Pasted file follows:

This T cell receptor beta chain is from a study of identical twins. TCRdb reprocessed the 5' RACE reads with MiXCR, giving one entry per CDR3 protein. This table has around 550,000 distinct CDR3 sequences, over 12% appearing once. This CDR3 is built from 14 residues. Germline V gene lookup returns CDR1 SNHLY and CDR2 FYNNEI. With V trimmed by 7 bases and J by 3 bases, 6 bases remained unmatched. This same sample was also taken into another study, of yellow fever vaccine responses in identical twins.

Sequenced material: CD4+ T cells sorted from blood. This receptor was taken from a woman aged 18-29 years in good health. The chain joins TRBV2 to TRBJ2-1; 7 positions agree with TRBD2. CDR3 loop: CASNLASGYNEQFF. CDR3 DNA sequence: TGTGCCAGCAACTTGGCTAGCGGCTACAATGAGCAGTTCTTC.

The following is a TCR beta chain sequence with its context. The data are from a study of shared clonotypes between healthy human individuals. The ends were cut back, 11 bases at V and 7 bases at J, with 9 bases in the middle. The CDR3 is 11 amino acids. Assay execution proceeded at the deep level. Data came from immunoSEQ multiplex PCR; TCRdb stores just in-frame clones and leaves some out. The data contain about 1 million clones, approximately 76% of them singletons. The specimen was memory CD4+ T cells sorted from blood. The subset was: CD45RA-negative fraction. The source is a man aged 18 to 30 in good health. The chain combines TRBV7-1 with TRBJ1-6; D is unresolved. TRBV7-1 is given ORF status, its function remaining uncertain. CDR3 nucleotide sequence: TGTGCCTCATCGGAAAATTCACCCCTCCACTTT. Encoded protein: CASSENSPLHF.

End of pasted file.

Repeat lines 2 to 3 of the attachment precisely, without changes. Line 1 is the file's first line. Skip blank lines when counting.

Sequenced material: CD4+ T cells sorted from blood. This receptor was taken from a woman aged 18-29 years in good health. The chain joins TRBV2 to TRBJ2-1; 7 positions agree with TRBD2. CDR3 loop: CASNLASGYNEQFF. CDR3 DNA sequence: TGTGCCAGCAACTTGGCTAGCGGCTACAATGAGCAGTTCTTC.

The following is a TCR beta chain sequence with its context. The data are from a study of shared clonotypes between healthy human individuals. The ends were cut back, 11 bases at V and 7 bases at J, with 9 bases in the middle. The CDR3 is 11 amino acids. Assay execution proceeded at the deep level. Data came from immunoSEQ multiplex PCR; TCRdb stores just in-frame clones and leaves some out. The data contain about 1 million clones, approximately 76% of them singletons. The specimen was memory CD4+ T cells sorted from blood. The subset was: CD45RA-negative fraction. The source is a man aged 18 to 30 in good health. The chain combines TRBV7-1 with TRBJ1-6; D is unresolved. TRBV7-1 is given ORF status, its function remaining uncertain. CDR3 nucleotide sequence: TGTGCCTCATCGGAAAATTCACCCCTCCACTTT. Encoded protein: CASSENSPLHF.